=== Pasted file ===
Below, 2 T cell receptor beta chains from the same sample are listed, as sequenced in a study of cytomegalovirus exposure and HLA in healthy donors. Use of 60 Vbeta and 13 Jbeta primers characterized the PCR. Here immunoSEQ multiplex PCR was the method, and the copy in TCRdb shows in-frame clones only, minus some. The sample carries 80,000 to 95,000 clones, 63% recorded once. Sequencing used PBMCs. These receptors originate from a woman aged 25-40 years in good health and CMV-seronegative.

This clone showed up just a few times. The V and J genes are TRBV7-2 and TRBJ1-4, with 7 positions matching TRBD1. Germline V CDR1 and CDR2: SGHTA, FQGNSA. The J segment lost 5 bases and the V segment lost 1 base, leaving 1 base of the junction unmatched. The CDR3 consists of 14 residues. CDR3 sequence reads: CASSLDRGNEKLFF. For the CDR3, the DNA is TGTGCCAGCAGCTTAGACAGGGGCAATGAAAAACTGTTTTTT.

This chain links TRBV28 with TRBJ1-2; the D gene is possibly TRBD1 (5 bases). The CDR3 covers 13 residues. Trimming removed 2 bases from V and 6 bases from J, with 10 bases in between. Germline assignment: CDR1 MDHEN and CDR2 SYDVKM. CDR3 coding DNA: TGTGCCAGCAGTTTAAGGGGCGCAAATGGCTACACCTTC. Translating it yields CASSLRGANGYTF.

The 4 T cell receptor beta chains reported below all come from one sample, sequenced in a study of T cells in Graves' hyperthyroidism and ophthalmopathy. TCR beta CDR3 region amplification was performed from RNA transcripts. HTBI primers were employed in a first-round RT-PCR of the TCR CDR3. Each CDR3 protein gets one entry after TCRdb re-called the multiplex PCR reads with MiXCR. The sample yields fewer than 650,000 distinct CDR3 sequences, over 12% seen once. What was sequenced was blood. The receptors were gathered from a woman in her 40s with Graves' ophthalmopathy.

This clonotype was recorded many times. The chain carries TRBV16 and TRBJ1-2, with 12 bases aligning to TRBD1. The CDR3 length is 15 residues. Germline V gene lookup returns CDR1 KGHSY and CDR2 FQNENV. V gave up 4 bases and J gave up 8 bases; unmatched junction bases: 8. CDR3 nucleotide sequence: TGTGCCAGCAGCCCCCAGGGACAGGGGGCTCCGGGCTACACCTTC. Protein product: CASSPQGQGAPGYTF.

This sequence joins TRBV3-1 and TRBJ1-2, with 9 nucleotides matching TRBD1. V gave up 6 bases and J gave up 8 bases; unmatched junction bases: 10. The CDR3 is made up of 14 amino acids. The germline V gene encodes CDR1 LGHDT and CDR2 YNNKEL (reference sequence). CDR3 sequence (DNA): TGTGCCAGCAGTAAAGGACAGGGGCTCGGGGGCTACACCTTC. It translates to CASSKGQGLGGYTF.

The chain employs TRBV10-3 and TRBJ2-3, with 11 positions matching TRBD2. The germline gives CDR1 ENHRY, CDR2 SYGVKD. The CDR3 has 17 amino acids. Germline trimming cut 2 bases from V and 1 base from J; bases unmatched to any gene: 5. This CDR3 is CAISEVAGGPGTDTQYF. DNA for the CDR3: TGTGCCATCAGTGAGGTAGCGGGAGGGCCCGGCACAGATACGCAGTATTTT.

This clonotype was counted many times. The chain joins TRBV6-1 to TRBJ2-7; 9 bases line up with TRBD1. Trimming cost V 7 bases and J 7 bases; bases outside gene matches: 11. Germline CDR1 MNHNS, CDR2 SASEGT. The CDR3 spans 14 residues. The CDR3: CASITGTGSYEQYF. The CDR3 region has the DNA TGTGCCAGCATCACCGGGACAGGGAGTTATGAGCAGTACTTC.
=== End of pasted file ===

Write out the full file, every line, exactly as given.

Below, 2 T cell receptor beta chains from the same sample are listed, as sequenced in a study of cytomegalovirus exposure and HLA in healthy donors. Use of 60 Vbeta and 13 Jbeta primers characterized the PCR. Here immunoSEQ multiplex PCR was the method, and the copy in TCRdb shows in-frame clones only, minus some. The sample carries 80,000 to 95,000 clones, 63% recorded once. Sequencing used PBMCs. These receptors originate from a woman aged 25-40 years in good health and CMV-seronegative.

This clone showed up just a few times. The V and J genes are TRBV7-2 and TRBJ1-4, with 7 positions matching TRBD1. Germline V CDR1 and CDR2: SGHTA, FQGNSA. The J segment lost 5 bases and the V segment lost 1 base, leaving 1 base of the junction unmatched. The CDR3 consists of 14 residues. CDR3 sequence reads: CASSLDRGNEKLFF. For the CDR3, the DNA is TGTGCCAGCAGCTTAGACAGGGGCAATGAAAAACTGTTTTTT.

This chain links TRBV28 with TRBJ1-2; the D gene is possibly TRBD1 (5 bases). The CDR3 covers 13 residues. Trimming removed 2 bases from V and 6 bases from J, with 10 bases in between. Germline assignment: CDR1 MDHEN and CDR2 SYDVKM. CDR3 coding DNA: TGTGCCAGCAGTTTAAGGGGCGCAAATGGCTACACCTTC. Translating it yields CASSLRGANGYTF.

The 4 T cell receptor beta chains reported below all come from one sample, sequenced in a study of T cells in Graves' hyperthyroidism and ophthalmopathy. TCR beta CDR3 region amplification was performed from RNA transcripts. HTBI primers were employed in a first-round RT-PCR of the TCR CDR3. Each CDR3 protein gets one entry after TCRdb re-called the multiplex PCR reads with MiXCR. The sample yields fewer than 650,000 distinct CDR3 sequences, over 12% seen once. What was sequenced was blood. The receptors were gathered from a woman in her 40s with Graves' ophthalmopathy.

This clonotype was recorded many times. The chain carries TRBV16 and TRBJ1-2, with 12 bases aligning to TRBD1. The CDR3 length is 15 residues. Germline V gene lookup returns CDR1 KGHSY and CDR2 FQNENV. V gave up 4 bases and J gave up 8 bases; unmatched junction bases: 8. CDR3 nucleotide sequence: TGTGCCAGCAGCCCCCAGGGACAGGGGGCTCCGGGCTACACCTTC. Protein product: CASSPQGQGAPGYTF.

This sequence joins TRBV3-1 and TRBJ1-2, with 9 nucleotides matching TRBD1. V gave up 6 bases and J gave up 8 bases; unmatched junction bases: 10. The CDR3 is made up of 14 amino acids. The germline V gene encodes CDR1 LGHDT and CDR2 YNNKEL (reference sequence). CDR3 sequence (DNA): TGTGCCAGCAGTAAAGGACAGGGGCTCGGGGGCTACACCTTC. It translates to CASSKGQGLGGYTF.

The chain employs TRBV10-3 and TRBJ2-3, with 11 positions matching TRBD2. The germline gives CDR1 ENHRY, CDR2 SYGVKD. The CDR3 has 17 amino acids. Germline trimming cut 2 bases from V and 1 base from J; bases unmatched to any gene: 5. This CDR3 is CAISEVAGGPGTDTQYF. DNA for the CDR3: TGTGCCATCAGTGAGGTAGCGGGAGGGCCCGGCACAGATACGCAGTATTTT.

This clonotype was counted many times. The chain joins TRBV6-1 to TRBJ2-7; 9 bases line up with TRBD1. Trimming cost V 7 bases and J 7 bases; bases outside gene matches: 11. Germline CDR1 MNHNS, CDR2 SASEGT. The CDR3 spans 14 residues. The CDR3: CASITGTGSYEQYF. The CDR3 region has the DNA TGTGCCAGCATCACCGGGACAGGGAGTTATGAGCAGTACTTC.